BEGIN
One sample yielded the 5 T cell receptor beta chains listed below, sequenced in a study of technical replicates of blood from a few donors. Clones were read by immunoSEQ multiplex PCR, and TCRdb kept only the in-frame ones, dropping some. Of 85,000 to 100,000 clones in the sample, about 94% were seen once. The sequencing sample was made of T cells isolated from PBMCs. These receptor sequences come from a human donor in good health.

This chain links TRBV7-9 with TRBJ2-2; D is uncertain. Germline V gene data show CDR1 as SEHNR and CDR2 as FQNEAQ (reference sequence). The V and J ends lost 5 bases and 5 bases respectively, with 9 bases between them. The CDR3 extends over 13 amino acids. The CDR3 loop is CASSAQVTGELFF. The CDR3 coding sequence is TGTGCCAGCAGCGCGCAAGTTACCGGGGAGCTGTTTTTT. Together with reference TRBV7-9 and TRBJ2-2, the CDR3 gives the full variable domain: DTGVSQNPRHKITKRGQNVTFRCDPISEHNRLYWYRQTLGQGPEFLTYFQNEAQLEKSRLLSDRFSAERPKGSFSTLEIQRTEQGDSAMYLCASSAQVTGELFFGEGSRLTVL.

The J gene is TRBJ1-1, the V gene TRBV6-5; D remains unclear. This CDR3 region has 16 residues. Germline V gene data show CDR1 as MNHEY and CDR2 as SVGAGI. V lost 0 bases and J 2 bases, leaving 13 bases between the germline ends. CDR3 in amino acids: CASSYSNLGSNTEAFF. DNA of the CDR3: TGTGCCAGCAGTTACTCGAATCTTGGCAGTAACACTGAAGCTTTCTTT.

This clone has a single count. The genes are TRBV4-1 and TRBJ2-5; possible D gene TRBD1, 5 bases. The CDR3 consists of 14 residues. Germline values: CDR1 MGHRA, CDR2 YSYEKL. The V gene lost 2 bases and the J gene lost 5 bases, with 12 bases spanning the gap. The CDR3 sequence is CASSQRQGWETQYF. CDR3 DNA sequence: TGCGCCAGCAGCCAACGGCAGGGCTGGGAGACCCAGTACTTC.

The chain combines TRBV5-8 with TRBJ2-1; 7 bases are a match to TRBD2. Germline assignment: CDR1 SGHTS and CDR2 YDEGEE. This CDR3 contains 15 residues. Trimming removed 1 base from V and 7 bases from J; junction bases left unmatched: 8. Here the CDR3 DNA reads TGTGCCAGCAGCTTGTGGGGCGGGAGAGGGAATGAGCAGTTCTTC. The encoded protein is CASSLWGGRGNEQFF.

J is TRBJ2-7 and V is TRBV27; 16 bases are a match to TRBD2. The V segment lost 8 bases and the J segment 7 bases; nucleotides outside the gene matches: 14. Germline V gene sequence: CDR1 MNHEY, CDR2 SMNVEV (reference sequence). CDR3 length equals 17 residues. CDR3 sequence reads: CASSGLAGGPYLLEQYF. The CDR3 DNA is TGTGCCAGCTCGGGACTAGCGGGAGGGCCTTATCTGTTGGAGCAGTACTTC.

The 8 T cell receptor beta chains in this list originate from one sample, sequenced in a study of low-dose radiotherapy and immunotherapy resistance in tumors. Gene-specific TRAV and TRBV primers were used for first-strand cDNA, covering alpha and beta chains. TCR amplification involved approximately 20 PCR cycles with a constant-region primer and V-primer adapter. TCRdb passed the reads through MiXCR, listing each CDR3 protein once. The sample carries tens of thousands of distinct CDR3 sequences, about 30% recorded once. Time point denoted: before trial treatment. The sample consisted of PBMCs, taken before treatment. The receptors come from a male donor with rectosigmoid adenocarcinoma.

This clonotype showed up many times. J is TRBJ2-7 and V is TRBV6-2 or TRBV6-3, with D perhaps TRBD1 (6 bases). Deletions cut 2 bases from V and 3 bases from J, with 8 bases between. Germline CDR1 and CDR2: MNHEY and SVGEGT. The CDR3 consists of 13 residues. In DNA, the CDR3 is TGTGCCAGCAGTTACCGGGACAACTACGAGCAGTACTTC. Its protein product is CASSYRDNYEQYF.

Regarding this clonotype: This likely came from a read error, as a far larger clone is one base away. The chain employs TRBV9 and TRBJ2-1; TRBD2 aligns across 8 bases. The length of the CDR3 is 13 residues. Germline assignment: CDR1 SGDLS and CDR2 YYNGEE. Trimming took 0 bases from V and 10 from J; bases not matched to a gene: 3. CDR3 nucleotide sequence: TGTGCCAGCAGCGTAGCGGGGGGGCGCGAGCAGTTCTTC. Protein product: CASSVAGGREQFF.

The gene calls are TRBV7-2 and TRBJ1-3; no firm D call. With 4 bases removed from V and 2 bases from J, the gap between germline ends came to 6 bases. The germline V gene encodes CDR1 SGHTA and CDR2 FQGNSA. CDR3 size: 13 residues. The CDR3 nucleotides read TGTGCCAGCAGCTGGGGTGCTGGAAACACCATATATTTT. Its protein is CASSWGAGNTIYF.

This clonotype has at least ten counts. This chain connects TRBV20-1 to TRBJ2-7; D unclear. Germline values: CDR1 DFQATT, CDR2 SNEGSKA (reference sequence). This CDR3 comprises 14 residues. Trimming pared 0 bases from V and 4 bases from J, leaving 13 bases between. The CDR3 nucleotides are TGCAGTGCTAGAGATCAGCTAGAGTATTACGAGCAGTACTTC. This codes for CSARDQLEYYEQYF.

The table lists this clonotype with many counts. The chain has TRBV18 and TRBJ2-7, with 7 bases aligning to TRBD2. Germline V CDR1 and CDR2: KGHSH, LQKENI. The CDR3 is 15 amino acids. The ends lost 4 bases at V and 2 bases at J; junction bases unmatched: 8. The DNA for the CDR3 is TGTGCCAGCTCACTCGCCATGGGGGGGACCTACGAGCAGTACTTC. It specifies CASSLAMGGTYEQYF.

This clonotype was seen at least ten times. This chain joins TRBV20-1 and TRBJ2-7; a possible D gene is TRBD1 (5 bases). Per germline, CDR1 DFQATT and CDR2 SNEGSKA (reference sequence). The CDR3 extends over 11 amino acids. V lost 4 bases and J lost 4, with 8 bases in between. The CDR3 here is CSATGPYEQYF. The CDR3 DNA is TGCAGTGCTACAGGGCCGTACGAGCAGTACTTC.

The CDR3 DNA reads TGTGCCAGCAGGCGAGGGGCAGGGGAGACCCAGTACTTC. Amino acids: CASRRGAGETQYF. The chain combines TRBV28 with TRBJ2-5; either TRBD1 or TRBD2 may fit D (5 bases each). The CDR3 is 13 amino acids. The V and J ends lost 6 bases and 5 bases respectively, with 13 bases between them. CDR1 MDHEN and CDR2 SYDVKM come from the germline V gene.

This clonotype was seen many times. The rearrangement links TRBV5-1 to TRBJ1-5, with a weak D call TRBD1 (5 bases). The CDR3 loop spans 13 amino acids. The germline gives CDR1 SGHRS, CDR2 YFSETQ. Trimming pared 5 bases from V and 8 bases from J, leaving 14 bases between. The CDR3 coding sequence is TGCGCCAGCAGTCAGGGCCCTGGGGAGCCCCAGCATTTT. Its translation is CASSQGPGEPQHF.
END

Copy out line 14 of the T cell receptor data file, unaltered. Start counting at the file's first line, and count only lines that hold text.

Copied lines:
The CDR3 DNA reads TGTGCCAGCAGGCGAGGGGCAGGGGAGACCCAGTACTTC. Amino acids: CASRRGAGETQYF. The chain combines TRBV28 with TRBJ2-5; either TRBD1 or TRBD2 may fit D (5 bases each). The CDR3 is 13 amino acids. The V and J ends lost 6 bases and 5 bases respectively, with 13 bases between them. CDR1 MDHEN and CDR2 SYDVKM come from the germline V gene.